Stringent new fuel-economy standards in China will force multinational automakers to upgrade their vehicles as Beijing moves to regulate gas consumption and curb its growing dependence on oil, a Washington, D.C.-based research group warned Nov. 9. The regulatory tightening is set for two phases -- one in 2005 and the other in 2008. When completed it will make China's fuel-consumption standards overall more strict than the United States', the World Resources Institute said in a report.

The environmental think tank said that if the United States were to meet the Chinese standards announced in September, average auto fuel economy would need to increase by 5% in 2005 and 10% in 2008.

"The new standards are designed to bring about rapid changes to the Chinese vehicle fleet, including the introduction of more advanced technologies," the report said.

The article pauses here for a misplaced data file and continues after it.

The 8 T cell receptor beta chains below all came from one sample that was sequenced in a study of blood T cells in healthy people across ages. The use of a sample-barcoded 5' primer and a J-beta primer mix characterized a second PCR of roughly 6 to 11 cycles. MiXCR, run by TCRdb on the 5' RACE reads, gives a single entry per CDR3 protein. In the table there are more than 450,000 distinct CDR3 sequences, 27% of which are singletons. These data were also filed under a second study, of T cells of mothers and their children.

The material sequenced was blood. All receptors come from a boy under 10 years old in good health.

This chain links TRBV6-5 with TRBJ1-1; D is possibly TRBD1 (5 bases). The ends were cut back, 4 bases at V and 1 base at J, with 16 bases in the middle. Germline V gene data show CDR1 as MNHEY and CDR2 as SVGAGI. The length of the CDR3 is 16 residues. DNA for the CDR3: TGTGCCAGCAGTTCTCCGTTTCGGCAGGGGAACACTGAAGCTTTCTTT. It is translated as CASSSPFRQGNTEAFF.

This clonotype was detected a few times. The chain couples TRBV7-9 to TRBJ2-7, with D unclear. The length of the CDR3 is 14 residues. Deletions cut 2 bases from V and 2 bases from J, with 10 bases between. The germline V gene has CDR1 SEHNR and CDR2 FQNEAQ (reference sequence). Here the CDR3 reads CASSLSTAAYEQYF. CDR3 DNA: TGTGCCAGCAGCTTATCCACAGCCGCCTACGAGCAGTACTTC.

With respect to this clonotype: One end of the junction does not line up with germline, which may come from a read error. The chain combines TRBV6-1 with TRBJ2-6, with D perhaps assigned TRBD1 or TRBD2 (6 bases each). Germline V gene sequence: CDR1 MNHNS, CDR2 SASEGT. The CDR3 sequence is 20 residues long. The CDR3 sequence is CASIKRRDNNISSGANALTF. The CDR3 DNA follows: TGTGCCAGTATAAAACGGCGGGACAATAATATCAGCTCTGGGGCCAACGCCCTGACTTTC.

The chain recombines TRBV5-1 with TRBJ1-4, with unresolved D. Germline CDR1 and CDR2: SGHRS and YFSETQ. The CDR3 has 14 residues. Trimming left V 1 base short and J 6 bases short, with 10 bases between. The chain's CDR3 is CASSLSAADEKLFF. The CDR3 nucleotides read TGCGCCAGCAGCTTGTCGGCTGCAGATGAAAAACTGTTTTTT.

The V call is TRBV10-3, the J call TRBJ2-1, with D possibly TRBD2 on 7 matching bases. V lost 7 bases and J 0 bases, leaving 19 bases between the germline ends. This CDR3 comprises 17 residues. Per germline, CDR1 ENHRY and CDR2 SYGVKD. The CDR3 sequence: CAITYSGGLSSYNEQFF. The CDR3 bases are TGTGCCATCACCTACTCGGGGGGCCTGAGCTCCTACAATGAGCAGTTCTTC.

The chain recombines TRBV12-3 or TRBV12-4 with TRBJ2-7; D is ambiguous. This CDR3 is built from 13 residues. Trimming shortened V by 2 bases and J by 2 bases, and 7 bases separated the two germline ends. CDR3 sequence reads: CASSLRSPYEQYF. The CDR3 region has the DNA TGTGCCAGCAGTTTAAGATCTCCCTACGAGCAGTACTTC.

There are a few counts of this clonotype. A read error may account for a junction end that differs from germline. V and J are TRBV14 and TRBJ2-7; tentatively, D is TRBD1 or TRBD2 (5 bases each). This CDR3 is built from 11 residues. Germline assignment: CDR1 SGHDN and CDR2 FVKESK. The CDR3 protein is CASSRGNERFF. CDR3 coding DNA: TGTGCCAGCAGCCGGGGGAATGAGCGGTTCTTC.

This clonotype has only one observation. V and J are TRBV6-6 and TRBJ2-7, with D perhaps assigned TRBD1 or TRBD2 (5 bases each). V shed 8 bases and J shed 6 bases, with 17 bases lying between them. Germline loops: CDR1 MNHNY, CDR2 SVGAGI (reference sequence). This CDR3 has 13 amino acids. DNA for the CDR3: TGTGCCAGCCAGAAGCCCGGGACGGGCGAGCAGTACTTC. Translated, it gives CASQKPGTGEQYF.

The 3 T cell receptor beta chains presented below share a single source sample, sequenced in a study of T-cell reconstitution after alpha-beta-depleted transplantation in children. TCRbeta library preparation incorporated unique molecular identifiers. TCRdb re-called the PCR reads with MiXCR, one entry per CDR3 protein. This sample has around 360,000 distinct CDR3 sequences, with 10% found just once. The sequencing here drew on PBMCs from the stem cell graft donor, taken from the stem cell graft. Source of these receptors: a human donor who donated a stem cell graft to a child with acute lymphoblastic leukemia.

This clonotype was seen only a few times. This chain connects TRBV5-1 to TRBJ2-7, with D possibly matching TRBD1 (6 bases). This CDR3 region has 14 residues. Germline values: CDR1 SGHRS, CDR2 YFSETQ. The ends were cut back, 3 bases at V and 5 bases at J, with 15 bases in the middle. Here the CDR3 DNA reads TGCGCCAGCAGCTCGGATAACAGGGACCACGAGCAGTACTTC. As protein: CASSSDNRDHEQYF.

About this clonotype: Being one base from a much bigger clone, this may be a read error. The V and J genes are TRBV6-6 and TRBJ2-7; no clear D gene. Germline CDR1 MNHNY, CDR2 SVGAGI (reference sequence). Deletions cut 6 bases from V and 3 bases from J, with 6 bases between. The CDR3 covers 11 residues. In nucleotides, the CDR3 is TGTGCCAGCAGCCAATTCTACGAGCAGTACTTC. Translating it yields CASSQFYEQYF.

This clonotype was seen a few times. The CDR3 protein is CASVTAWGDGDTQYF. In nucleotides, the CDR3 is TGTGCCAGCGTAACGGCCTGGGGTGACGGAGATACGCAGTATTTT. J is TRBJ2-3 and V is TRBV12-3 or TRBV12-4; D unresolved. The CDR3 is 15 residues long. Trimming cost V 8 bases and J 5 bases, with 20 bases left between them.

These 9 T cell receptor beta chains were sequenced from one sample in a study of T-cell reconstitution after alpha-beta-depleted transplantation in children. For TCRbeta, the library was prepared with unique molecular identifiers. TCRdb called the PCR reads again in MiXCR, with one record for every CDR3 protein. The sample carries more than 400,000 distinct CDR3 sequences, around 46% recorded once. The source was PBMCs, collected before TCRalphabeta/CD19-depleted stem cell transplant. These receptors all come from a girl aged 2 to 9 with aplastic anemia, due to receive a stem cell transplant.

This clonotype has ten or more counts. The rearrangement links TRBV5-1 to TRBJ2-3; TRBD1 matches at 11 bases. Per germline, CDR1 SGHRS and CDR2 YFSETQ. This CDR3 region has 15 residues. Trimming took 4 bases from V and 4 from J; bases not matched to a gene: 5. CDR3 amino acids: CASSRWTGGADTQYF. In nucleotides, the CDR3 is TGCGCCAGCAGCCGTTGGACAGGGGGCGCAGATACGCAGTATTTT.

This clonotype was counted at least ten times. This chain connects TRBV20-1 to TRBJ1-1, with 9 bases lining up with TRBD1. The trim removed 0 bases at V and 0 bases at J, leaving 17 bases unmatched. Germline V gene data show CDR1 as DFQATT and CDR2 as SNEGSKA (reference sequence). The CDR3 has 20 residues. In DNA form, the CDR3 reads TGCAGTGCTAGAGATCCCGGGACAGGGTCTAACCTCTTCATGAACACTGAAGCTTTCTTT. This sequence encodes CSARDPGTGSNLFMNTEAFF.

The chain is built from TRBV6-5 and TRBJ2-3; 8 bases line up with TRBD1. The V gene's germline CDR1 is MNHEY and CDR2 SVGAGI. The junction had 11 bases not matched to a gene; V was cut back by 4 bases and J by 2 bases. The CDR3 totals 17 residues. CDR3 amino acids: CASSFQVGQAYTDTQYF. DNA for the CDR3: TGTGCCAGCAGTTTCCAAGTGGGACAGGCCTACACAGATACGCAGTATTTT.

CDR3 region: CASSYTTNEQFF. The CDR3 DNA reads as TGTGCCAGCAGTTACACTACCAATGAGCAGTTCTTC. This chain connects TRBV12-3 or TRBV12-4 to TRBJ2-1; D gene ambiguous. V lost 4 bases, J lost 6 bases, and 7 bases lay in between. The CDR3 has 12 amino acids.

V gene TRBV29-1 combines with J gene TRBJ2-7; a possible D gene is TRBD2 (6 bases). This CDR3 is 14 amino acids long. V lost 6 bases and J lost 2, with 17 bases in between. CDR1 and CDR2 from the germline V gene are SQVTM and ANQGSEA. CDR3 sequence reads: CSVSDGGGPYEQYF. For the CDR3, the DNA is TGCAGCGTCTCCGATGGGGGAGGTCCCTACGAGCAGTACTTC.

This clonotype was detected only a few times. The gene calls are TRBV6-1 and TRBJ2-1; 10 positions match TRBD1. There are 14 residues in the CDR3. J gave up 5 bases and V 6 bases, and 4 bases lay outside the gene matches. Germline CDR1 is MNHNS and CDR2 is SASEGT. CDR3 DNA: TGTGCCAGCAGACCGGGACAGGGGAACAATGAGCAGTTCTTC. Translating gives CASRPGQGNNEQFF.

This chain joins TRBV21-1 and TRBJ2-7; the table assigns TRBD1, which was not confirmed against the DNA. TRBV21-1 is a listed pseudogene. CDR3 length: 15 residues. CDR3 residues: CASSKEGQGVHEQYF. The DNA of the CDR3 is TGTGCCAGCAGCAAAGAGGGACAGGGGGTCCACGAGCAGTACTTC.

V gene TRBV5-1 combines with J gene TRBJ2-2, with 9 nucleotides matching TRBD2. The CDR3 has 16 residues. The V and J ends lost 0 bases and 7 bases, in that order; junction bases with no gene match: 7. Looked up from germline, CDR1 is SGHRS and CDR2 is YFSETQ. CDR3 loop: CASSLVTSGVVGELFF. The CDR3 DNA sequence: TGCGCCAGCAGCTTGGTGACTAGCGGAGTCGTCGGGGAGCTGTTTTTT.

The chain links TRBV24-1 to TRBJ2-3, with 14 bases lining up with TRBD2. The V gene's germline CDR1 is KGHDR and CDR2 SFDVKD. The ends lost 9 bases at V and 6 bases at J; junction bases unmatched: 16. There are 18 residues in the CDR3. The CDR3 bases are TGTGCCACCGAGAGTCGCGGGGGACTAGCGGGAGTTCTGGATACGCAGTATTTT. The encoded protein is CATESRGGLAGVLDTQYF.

While questions remain about enforcement, and future oil and auto production plans, light trucks, for one, would be significantly affected because that segment requires more fuel-economy improvements to bring them up to scratch. While 66% of autos sold in China currently meet the 2005 standards and 35% today would meet the 2008 levels, only 4% of sport utility vehicles (SUVs) and minivans would meet next year's changes, according to the World Resources Institute.

"As a result, the standards are likely to disrupt the future plans for automakers who intend to introduce larger, more powerful vehicles into the Chinese market," the report said.

Furthermore, the new Chinese fuel economy standards would affect companies differently. "GM is likely to face the highest cost in the industry to comply with both phase one and phase two standards because its vehicles have to cover the largest gaps in fuel efficiency to become compliant with the new regulations," the report stated, adding that Peugeot Citroen, Ford and Toyota are best positioned to meet the requirements.

Copyright Agence France-Presse, 2004